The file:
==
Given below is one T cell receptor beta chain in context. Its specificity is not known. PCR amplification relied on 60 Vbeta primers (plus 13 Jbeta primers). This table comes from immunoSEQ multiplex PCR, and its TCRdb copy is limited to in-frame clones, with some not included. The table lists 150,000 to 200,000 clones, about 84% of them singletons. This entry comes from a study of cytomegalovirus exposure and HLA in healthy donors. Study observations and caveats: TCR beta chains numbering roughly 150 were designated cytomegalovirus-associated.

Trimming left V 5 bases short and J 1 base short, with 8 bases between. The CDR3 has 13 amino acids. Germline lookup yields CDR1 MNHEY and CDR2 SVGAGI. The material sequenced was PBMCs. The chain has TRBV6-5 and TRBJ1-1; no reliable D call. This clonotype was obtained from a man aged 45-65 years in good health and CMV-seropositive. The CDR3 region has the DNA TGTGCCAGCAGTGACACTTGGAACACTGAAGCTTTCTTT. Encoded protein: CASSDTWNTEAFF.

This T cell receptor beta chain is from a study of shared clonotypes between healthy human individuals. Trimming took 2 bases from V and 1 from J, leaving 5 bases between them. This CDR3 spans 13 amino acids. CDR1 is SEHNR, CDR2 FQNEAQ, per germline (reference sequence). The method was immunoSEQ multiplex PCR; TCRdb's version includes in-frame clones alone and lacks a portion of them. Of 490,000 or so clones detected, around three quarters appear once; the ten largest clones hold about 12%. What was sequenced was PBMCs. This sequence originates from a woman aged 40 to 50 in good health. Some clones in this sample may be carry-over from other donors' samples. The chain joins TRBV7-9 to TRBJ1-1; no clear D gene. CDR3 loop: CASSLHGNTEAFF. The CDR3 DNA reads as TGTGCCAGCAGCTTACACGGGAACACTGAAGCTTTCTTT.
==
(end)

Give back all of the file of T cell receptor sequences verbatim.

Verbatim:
Given below is one T cell receptor beta chain in context. Its specificity is not known. PCR amplification relied on 60 Vbeta primers (plus 13 Jbeta primers). This table comes from immunoSEQ multiplex PCR, and its TCRdb copy is limited to in-frame clones, with some not included. The table lists 150,000 to 200,000 clones, about 84% of them singletons. This entry comes from a study of cytomegalovirus exposure and HLA in healthy donors. Study observations and caveats: TCR beta chains numbering roughly 150 were designated cytomegalovirus-associated.

Trimming left V 5 bases short and J 1 base short, with 8 bases between. The CDR3 has 13 amino acids. Germline lookup yields CDR1 MNHEY and CDR2 SVGAGI. The material sequenced was PBMCs. The chain has TRBV6-5 and TRBJ1-1; no reliable D call. This clonotype was obtained from a man aged 45-65 years in good health and CMV-seropositive. The CDR3 region has the DNA TGTGCCAGCAGTGACACTTGGAACACTGAAGCTTTCTTT. Encoded protein: CASSDTWNTEAFF.

This T cell receptor beta chain is from a study of shared clonotypes between healthy human individuals. Trimming took 2 bases from V and 1 from J, leaving 5 bases between them. This CDR3 spans 13 amino acids. CDR1 is SEHNR, CDR2 FQNEAQ, per germline (reference sequence). The method was immunoSEQ multiplex PCR; TCRdb's version includes in-frame clones alone and lacks a portion of them. Of 490,000 or so clones detected, around three quarters appear once; the ten largest clones hold about 12%. What was sequenced was PBMCs. This sequence originates from a woman aged 40 to 50 in good health. Some clones in this sample may be carry-over from other donors' samples. The chain joins TRBV7-9 to TRBJ1-1; no clear D gene. CDR3 loop: CASSLHGNTEAFF. The CDR3 DNA reads as TGTGCCAGCAGCTTACACGGGAACACTGAAGCTTTCTTT.